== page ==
John Brenkus
  (1:10 PM)

We do have a huge operation for these shows. It's an even bigger machine than you think. The key to our success is being able to turn around high quality programming quickly. It has taken literally years to build the machine. Now that the show is on ESPN, we're even taking it to the next level. Keep watching. Even bigger and better things to come.

Rob Monroe (Arlington, Va)

What sport seems most dangerous of the ones you have tested on the show?

John Brenkus
  (1:11 PM)

Rugby. It's truly insane. Those guys hit every bit as hard as NFL players and they're not wearing pads.

Bryan Heffernan (Lufkin TX)

this morning on sport center you compared Marshawn Lynch to a diesel truck. however this didnt seem like an accurate depiction. he was wearing cleats on but the truck only had stock tires not one that would help him get traction. either he should have done it in sneaker or given the truck more aggressive tires. also you only had the truck in two wheel drive. therefore it was not an accurate display of the trucks power.

John Brenkus
  (1:14 PM)

What you're referring to is factoring in the coefficient of friction. We did consider how much friction was generated by the player on grass and the truck on asphalt. The point of the experiment was to test each subject (Marshawn and the truck) in their own environment. Marshawn would not have been able to pull as much weight on the asphalt, likewise the truck would not pull the same weight on the turf. So, apples to apples, we wanted to make sure that Marshawn and the truck were doing the experiment in their own environment.

John Brenkus
  (1:15 PM)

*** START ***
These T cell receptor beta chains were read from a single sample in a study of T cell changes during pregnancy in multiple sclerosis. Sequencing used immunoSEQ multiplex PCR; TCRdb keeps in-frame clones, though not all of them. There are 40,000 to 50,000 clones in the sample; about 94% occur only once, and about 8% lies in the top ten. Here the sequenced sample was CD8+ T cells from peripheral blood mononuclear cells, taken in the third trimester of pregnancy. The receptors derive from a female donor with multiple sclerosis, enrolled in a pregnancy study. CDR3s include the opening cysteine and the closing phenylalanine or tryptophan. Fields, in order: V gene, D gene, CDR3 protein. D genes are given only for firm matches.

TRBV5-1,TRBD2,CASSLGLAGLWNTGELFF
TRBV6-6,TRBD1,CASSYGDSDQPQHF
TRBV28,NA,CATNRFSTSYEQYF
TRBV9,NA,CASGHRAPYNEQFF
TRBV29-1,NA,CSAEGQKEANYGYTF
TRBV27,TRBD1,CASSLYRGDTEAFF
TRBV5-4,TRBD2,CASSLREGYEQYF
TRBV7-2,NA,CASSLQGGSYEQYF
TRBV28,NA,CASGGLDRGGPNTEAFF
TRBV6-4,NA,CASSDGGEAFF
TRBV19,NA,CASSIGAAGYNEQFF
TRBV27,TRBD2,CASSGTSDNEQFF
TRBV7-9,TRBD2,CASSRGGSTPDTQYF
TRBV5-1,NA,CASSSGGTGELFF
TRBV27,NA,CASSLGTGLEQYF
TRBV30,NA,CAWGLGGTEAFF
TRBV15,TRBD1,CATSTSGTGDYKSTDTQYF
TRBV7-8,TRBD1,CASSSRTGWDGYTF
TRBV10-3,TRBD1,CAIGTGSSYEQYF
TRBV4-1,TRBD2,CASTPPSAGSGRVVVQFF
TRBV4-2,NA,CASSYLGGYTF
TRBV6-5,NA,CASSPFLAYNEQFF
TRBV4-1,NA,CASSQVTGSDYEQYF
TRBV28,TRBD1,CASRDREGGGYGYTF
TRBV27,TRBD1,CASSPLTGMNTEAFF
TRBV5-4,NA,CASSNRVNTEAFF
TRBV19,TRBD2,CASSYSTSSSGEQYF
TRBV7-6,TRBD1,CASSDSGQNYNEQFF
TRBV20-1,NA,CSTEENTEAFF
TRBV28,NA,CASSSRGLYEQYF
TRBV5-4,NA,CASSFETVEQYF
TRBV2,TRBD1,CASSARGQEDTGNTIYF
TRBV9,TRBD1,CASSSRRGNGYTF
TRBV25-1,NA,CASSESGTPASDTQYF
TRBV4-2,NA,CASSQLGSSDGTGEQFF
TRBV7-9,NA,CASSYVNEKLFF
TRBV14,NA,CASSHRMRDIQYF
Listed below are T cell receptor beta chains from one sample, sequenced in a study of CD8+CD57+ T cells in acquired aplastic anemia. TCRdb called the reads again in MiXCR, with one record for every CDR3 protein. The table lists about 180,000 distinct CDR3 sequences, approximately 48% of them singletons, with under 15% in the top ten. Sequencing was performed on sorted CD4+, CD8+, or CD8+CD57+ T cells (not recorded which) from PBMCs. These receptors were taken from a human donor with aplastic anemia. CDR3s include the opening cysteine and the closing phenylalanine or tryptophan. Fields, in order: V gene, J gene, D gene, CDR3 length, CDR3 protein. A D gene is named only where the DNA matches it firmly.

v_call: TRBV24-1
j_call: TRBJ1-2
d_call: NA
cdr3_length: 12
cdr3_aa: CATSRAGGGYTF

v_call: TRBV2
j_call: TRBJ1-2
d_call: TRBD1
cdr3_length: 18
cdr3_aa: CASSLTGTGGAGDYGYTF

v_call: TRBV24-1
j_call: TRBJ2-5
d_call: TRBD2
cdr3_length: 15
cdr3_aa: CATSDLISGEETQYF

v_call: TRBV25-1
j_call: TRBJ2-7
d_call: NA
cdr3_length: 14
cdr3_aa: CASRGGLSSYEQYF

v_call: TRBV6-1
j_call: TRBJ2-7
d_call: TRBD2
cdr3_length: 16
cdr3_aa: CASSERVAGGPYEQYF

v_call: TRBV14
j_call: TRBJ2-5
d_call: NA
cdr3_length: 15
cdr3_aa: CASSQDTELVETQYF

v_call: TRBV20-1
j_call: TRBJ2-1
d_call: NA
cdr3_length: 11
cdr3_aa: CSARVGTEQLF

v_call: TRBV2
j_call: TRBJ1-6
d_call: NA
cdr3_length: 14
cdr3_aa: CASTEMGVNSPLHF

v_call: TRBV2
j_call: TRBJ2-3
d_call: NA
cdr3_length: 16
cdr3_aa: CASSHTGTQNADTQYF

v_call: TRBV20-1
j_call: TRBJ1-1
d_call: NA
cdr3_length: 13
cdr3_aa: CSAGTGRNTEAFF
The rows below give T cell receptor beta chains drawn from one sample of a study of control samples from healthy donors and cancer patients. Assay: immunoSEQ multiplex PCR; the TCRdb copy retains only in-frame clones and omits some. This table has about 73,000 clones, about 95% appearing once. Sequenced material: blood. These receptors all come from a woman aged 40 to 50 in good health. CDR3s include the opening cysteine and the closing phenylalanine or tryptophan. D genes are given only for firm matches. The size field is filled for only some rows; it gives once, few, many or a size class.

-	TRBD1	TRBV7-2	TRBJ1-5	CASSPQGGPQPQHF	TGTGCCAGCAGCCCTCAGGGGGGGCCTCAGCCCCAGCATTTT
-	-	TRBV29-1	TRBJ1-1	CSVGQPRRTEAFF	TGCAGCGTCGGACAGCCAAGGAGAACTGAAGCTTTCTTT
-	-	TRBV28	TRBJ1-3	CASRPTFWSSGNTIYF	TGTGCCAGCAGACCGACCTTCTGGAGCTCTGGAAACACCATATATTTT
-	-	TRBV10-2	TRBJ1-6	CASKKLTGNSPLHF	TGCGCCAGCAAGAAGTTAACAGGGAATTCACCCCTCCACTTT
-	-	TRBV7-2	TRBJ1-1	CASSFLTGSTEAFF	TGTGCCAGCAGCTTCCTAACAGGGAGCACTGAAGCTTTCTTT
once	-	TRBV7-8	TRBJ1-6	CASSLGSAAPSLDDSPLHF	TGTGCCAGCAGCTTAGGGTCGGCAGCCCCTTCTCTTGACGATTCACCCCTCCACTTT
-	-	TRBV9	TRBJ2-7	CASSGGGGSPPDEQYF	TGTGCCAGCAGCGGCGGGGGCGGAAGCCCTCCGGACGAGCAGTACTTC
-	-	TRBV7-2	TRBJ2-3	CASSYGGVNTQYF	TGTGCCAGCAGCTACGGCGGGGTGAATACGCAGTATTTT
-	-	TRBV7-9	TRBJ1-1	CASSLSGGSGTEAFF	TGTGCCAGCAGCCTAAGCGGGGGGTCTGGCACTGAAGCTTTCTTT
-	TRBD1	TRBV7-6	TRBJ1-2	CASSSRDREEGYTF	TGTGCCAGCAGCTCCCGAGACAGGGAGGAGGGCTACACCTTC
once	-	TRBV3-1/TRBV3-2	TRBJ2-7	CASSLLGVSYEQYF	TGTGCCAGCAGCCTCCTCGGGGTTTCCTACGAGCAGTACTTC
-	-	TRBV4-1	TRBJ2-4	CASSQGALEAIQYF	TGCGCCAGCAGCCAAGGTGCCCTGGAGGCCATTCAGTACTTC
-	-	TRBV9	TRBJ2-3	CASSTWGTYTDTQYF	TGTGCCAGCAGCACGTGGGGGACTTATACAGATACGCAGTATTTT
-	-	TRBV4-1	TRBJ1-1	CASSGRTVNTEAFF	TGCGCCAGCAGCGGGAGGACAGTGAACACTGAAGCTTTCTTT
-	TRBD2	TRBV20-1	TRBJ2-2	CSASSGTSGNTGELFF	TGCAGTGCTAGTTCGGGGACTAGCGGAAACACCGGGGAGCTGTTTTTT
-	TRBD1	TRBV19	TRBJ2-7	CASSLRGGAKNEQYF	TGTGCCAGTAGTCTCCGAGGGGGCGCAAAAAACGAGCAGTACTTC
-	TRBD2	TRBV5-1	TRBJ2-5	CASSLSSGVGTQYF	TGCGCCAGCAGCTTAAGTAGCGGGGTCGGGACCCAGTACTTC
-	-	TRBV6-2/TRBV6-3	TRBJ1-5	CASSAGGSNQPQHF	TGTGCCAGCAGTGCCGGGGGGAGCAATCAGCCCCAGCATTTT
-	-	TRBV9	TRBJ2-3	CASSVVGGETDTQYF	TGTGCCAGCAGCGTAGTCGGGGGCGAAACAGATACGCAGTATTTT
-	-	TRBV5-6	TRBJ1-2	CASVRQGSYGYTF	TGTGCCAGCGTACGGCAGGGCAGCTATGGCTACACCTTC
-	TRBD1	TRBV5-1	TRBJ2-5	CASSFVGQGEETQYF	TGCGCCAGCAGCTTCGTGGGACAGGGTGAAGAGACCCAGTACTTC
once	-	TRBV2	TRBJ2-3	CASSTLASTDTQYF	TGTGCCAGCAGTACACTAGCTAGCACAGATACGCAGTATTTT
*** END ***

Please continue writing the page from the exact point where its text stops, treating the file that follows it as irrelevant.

No matter how you slice it, an NFL RB is going to beat a diesel truck. The question is by how much. In this case, this experiment, Marshawn was 7 times more powerful than the truck. Incredibly impressive.

John Pfeiffer (LA)

Who's going to win on Sunday?

John Brenkus
  (1:16 PM)

Drew Brees has appeared on the show and we became fast friends, so we're big fans of Drew Brees. We want Peyton Manning to do it, so I dare not pick one over the other.

Brian (Salem, NH)

I liked the epsiode where you proved which sport has the smelliest athletes. I have football gloves that stink after a while. Is simply taking them out of your gym bag and letting them air out the best way to get them not to smell?

John Brenkus
  (1:18 PM)

The best way to not have them smell is to not be a smelly guy. Which is impossible. As the experiment indicated, smell is generated by flatuence of bacteria. So, don't feel bad if your clothes smell, just tell everyone it's the bacteria.

John Brenkus
  (1:18 PM)

Sweat doesn't stink. It's the bacteria. As how to remedy your situation, buy a lot of gloves.

John (San Francisco)

Is it possible to do stories about old athletes? Would love to see one about how Ali would fare against current boxers - is something like that possible?

John Brenkus
  (1:19 PM)

You're reading my mind. Stay tuned.

John Brenkus
  (1:21 PM)

Thanks for all of your support. Keep watching. More mind blowing experiments are coming your way. Follow our every move on Twitter: @Sport_Science.